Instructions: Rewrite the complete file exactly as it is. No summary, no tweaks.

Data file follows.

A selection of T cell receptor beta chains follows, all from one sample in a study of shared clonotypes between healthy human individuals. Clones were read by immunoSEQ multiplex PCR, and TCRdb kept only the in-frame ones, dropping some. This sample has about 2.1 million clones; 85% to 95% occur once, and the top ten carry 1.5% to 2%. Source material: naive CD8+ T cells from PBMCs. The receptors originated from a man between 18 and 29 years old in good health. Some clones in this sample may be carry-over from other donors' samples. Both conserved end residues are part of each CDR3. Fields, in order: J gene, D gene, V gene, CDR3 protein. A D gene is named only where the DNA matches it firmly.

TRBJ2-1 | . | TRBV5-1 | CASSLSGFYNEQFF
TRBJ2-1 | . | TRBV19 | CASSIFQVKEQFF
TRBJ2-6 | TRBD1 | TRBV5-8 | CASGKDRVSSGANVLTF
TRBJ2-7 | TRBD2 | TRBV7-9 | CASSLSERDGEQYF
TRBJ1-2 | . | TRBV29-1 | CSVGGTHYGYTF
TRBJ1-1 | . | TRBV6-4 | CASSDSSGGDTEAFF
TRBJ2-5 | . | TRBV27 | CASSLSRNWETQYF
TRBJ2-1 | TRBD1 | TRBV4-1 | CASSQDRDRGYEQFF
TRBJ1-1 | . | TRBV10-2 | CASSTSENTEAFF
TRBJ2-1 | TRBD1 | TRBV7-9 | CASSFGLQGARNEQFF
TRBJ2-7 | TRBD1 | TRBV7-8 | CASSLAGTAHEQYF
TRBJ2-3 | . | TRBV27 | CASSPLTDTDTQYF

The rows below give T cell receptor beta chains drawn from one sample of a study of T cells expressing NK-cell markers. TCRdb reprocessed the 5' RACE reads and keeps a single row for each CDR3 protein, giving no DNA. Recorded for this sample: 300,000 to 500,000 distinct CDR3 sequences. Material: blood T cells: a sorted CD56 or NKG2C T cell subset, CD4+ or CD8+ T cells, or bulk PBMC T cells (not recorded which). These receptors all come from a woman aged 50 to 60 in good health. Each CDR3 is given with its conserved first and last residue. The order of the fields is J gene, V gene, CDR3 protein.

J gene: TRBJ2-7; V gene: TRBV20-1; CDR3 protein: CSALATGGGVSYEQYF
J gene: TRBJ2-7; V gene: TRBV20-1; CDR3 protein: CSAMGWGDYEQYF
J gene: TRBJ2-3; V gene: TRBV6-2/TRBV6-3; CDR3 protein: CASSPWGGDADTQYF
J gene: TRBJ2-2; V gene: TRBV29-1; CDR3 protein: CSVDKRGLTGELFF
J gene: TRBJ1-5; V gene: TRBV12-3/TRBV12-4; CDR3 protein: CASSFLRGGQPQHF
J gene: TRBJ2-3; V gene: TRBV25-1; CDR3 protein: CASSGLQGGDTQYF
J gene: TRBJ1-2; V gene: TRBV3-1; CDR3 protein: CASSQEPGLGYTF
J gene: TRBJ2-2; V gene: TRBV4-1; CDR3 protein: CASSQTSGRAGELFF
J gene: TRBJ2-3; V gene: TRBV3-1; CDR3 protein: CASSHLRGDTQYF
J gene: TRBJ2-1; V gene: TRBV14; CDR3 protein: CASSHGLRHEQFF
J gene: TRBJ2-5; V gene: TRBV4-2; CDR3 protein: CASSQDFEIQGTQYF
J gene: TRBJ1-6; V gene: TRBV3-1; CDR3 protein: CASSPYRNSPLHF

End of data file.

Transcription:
A selection of T cell receptor beta chains follows, all from one sample in a study of shared clonotypes between healthy human individuals. Clones were read by immunoSEQ multiplex PCR, and TCRdb kept only the in-frame ones, dropping some. This sample has about 2.1 million clones; 85% to 95% occur once, and the top ten carry 1.5% to 2%. Source material: naive CD8+ T cells from PBMCs. The receptors originated from a man between 18 and 29 years old in good health. Some clones in this sample may be carry-over from other donors' samples. Both conserved end residues are part of each CDR3. Fields, in order: J gene, D gene, V gene, CDR3 protein. A D gene is named only where the DNA matches it firmly.

TRBJ2-1 | . | TRBV5-1 | CASSLSGFYNEQFF
TRBJ2-1 | . | TRBV19 | CASSIFQVKEQFF
TRBJ2-6 | TRBD1 | TRBV5-8 | CASGKDRVSSGANVLTF
TRBJ2-7 | TRBD2 | TRBV7-9 | CASSLSERDGEQYF
TRBJ1-2 | . | TRBV29-1 | CSVGGTHYGYTF
TRBJ1-1 | . | TRBV6-4 | CASSDSSGGDTEAFF
TRBJ2-5 | . | TRBV27 | CASSLSRNWETQYF
TRBJ2-1 | TRBD1 | TRBV4-1 | CASSQDRDRGYEQFF
TRBJ1-1 | . | TRBV10-2 | CASSTSENTEAFF
TRBJ2-1 | TRBD1 | TRBV7-9 | CASSFGLQGARNEQFF
TRBJ2-7 | TRBD1 | TRBV7-8 | CASSLAGTAHEQYF
TRBJ2-3 | . | TRBV27 | CASSPLTDTDTQYF

The rows below give T cell receptor beta chains drawn from one sample of a study of T cells expressing NK-cell markers. TCRdb reprocessed the 5' RACE reads and keeps a single row for each CDR3 protein, giving no DNA. Recorded for this sample: 300,000 to 500,000 distinct CDR3 sequences. Material: blood T cells: a sorted CD56 or NKG2C T cell subset, CD4+ or CD8+ T cells, or bulk PBMC T cells (not recorded which). These receptors all come from a woman aged 50 to 60 in good health. Each CDR3 is given with its conserved first and last residue. The order of the fields is J gene, V gene, CDR3 protein.

J gene: TRBJ2-7; V gene: TRBV20-1; CDR3 protein: CSALATGGGVSYEQYF
J gene: TRBJ2-7; V gene: TRBV20-1; CDR3 protein: CSAMGWGDYEQYF
J gene: TRBJ2-3; V gene: TRBV6-2/TRBV6-3; CDR3 protein: CASSPWGGDADTQYF
J gene: TRBJ2-2; V gene: TRBV29-1; CDR3 protein: CSVDKRGLTGELFF
J gene: TRBJ1-5; V gene: TRBV12-3/TRBV12-4; CDR3 protein: CASSFLRGGQPQHF
J gene: TRBJ2-3; V gene: TRBV25-1; CDR3 protein: CASSGLQGGDTQYF
J gene: TRBJ1-2; V gene: TRBV3-1; CDR3 protein: CASSQEPGLGYTF
J gene: TRBJ2-2; V gene: TRBV4-1; CDR3 protein: CASSQTSGRAGELFF
J gene: TRBJ2-3; V gene: TRBV3-1; CDR3 protein: CASSHLRGDTQYF
J gene: TRBJ2-1; V gene: TRBV14; CDR3 protein: CASSHGLRHEQFF
J gene: TRBJ2-5; V gene: TRBV4-2; CDR3 protein: CASSQDFEIQGTQYF
J gene: TRBJ1-6; V gene: TRBV3-1; CDR3 protein: CASSPYRNSPLHF